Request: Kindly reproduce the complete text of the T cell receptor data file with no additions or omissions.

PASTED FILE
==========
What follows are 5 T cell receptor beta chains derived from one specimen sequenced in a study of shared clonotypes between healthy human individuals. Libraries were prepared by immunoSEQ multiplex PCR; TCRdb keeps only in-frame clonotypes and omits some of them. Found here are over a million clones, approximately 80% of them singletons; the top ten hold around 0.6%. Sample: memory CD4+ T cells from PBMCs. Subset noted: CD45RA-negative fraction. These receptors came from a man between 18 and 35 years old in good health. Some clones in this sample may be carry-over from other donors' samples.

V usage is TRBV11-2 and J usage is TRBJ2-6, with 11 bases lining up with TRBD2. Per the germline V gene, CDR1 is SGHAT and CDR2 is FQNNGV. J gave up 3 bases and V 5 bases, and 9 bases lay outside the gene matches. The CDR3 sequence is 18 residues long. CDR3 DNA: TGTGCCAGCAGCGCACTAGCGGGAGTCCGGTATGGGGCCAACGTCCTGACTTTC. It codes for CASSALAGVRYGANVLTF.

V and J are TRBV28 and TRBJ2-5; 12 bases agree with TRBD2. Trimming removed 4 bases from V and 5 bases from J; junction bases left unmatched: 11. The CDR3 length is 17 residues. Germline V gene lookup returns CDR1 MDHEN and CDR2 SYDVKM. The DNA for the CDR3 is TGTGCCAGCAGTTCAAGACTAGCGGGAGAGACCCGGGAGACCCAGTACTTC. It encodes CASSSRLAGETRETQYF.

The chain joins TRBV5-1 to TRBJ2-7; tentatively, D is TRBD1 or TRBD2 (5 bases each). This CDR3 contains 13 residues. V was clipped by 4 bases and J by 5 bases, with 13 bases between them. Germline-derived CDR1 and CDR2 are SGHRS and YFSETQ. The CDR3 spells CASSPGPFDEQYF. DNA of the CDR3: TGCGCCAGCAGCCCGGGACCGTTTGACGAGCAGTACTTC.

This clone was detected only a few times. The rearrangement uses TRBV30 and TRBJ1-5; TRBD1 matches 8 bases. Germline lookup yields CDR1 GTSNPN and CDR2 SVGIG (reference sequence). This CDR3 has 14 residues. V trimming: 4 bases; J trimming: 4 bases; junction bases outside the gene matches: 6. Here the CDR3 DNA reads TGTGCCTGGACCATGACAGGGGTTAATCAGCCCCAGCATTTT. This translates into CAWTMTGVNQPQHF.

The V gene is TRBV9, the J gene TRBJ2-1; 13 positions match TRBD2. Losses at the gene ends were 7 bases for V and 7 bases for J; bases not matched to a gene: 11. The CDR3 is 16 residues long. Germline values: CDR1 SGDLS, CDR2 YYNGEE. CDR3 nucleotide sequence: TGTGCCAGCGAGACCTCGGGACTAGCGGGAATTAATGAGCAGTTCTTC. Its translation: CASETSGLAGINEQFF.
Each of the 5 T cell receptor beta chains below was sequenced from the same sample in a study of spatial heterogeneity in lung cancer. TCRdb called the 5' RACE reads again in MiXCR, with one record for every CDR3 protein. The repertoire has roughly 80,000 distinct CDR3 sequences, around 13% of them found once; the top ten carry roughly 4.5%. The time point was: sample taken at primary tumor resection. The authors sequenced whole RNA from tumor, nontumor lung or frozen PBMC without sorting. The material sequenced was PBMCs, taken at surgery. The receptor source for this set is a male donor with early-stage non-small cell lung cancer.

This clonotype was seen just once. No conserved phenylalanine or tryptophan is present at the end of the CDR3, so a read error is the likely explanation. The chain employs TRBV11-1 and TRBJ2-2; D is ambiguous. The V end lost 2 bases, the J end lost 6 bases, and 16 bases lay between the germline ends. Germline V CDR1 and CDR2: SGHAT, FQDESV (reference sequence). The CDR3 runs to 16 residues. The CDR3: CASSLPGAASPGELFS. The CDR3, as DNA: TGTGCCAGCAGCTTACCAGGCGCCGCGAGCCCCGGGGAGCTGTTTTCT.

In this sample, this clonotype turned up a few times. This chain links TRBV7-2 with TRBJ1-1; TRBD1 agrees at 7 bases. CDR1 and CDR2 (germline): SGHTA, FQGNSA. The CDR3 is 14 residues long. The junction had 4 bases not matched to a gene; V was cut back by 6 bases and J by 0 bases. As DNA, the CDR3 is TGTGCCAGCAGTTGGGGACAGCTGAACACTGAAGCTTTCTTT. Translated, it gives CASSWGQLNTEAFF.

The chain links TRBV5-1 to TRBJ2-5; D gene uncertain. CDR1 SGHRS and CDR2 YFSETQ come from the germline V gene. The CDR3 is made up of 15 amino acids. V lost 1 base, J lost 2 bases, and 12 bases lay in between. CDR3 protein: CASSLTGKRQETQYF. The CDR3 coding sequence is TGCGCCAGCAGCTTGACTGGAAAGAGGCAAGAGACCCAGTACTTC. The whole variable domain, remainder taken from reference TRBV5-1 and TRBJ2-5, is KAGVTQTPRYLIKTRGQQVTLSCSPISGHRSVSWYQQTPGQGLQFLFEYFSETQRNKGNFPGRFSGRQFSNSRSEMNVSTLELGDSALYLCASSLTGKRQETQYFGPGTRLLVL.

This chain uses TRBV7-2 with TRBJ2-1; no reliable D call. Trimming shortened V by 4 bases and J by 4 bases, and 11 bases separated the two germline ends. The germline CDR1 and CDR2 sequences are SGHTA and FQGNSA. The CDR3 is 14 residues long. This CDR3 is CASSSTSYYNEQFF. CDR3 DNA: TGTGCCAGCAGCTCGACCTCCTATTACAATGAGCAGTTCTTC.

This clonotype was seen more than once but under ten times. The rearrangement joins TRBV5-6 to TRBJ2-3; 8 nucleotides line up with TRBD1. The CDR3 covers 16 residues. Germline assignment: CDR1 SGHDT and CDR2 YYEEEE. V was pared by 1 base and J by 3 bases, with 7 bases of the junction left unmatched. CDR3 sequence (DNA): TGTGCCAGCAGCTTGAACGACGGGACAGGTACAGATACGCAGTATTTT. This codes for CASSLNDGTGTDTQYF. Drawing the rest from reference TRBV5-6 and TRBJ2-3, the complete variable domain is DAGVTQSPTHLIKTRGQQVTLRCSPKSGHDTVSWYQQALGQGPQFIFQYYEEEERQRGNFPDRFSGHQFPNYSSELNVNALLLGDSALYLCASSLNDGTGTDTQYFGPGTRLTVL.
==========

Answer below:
What follows are 5 T cell receptor beta chains derived from one specimen sequenced in a study of shared clonotypes between healthy human individuals. Libraries were prepared by immunoSEQ multiplex PCR; TCRdb keeps only in-frame clonotypes and omits some of them. Found here are over a million clones, approximately 80% of them singletons; the top ten hold around 0.6%. Sample: memory CD4+ T cells from PBMCs. Subset noted: CD45RA-negative fraction. These receptors came from a man between 18 and 35 years old in good health. Some clones in this sample may be carry-over from other donors' samples.

V usage is TRBV11-2 and J usage is TRBJ2-6, with 11 bases lining up with TRBD2. Per the germline V gene, CDR1 is SGHAT and CDR2 is FQNNGV. J gave up 3 bases and V 5 bases, and 9 bases lay outside the gene matches. The CDR3 sequence is 18 residues long. CDR3 DNA: TGTGCCAGCAGCGCACTAGCGGGAGTCCGGTATGGGGCCAACGTCCTGACTTTC. It codes for CASSALAGVRYGANVLTF.

V and J are TRBV28 and TRBJ2-5; 12 bases agree with TRBD2. Trimming removed 4 bases from V and 5 bases from J; junction bases left unmatched: 11. The CDR3 length is 17 residues. Germline V gene lookup returns CDR1 MDHEN and CDR2 SYDVKM. The DNA for the CDR3 is TGTGCCAGCAGTTCAAGACTAGCGGGAGAGACCCGGGAGACCCAGTACTTC. It encodes CASSSRLAGETRETQYF.

The chain joins TRBV5-1 to TRBJ2-7; tentatively, D is TRBD1 or TRBD2 (5 bases each). This CDR3 contains 13 residues. V was clipped by 4 bases and J by 5 bases, with 13 bases between them. Germline-derived CDR1 and CDR2 are SGHRS and YFSETQ. The CDR3 spells CASSPGPFDEQYF. DNA of the CDR3: TGCGCCAGCAGCCCGGGACCGTTTGACGAGCAGTACTTC.

This clone was detected only a few times. The rearrangement uses TRBV30 and TRBJ1-5; TRBD1 matches 8 bases. Germline lookup yields CDR1 GTSNPN and CDR2 SVGIG (reference sequence). This CDR3 has 14 residues. V trimming: 4 bases; J trimming: 4 bases; junction bases outside the gene matches: 6. Here the CDR3 DNA reads TGTGCCTGGACCATGACAGGGGTTAATCAGCCCCAGCATTTT. This translates into CAWTMTGVNQPQHF.

The V gene is TRBV9, the J gene TRBJ2-1; 13 positions match TRBD2. Losses at the gene ends were 7 bases for V and 7 bases for J; bases not matched to a gene: 11. The CDR3 is 16 residues long. Germline values: CDR1 SGDLS, CDR2 YYNGEE. CDR3 nucleotide sequence: TGTGCCAGCGAGACCTCGGGACTAGCGGGAATTAATGAGCAGTTCTTC. Its translation: CASETSGLAGINEQFF.
Each of the 5 T cell receptor beta chains below was sequenced from the same sample in a study of spatial heterogeneity in lung cancer. TCRdb called the 5' RACE reads again in MiXCR, with one record for every CDR3 protein. The repertoire has roughly 80,000 distinct CDR3 sequences, around 13% of them found once; the top ten carry roughly 4.5%. The time point was: sample taken at primary tumor resection. The authors sequenced whole RNA from tumor, nontumor lung or frozen PBMC without sorting. The material sequenced was PBMCs, taken at surgery. The receptor source for this set is a male donor with early-stage non-small cell lung cancer.

This clonotype was seen just once. No conserved phenylalanine or tryptophan is present at the end of the CDR3, so a read error is the likely explanation. The chain employs TRBV11-1 and TRBJ2-2; D is ambiguous. The V end lost 2 bases, the J end lost 6 bases, and 16 bases lay between the germline ends. Germline V CDR1 and CDR2: SGHAT, FQDESV (reference sequence). The CDR3 runs to 16 residues. The CDR3: CASSLPGAASPGELFS. The CDR3, as DNA: TGTGCCAGCAGCTTACCAGGCGCCGCGAGCCCCGGGGAGCTGTTTTCT.

In this sample, this clonotype turned up a few times. This chain links TRBV7-2 with TRBJ1-1; TRBD1 agrees at 7 bases. CDR1 and CDR2 (germline): SGHTA, FQGNSA. The CDR3 is 14 residues long. The junction had 4 bases not matched to a gene; V was cut back by 6 bases and J by 0 bases. As DNA, the CDR3 is TGTGCCAGCAGTTGGGGACAGCTGAACACTGAAGCTTTCTTT. Translated, it gives CASSWGQLNTEAFF.

The chain links TRBV5-1 to TRBJ2-5; D gene uncertain. CDR1 SGHRS and CDR2 YFSETQ come from the germline V gene. The CDR3 is made up of 15 amino acids. V lost 1 base, J lost 2 bases, and 12 bases lay in between. CDR3 protein: CASSLTGKRQETQYF. The CDR3 coding sequence is TGCGCCAGCAGCTTGACTGGAAAGAGGCAAGAGACCCAGTACTTC. The whole variable domain, remainder taken from reference TRBV5-1 and TRBJ2-5, is KAGVTQTPRYLIKTRGQQVTLSCSPISGHRSVSWYQQTPGQGLQFLFEYFSETQRNKGNFPGRFSGRQFSNSRSEMNVSTLELGDSALYLCASSLTGKRQETQYFGPGTRLLVL.

This chain uses TRBV7-2 with TRBJ2-1; no reliable D call. Trimming shortened V by 4 bases and J by 4 bases, and 11 bases separated the two germline ends. The germline CDR1 and CDR2 sequences are SGHTA and FQGNSA. The CDR3 is 14 residues long. This CDR3 is CASSSTSYYNEQFF. CDR3 DNA: TGTGCCAGCAGCTCGACCTCCTATTACAATGAGCAGTTCTTC.

This clonotype was seen more than once but under ten times. The rearrangement joins TRBV5-6 to TRBJ2-3; 8 nucleotides line up with TRBD1. The CDR3 covers 16 residues. Germline assignment: CDR1 SGHDT and CDR2 YYEEEE. V was pared by 1 base and J by 3 bases, with 7 bases of the junction left unmatched. CDR3 sequence (DNA): TGTGCCAGCAGCTTGAACGACGGGACAGGTACAGATACGCAGTATTTT. This codes for CASSLNDGTGTDTQYF. Drawing the rest from reference TRBV5-6 and TRBJ2-3, the complete variable domain is DAGVTQSPTHLIKTRGQQVTLRCSPKSGHDTVSWYQQALGQGPQFIFQYYEEEERQRGNFPDRFSGHQFPNYSSELNVNALLLGDSALYLCASSLNDGTGTDTQYFGPGTRLTVL.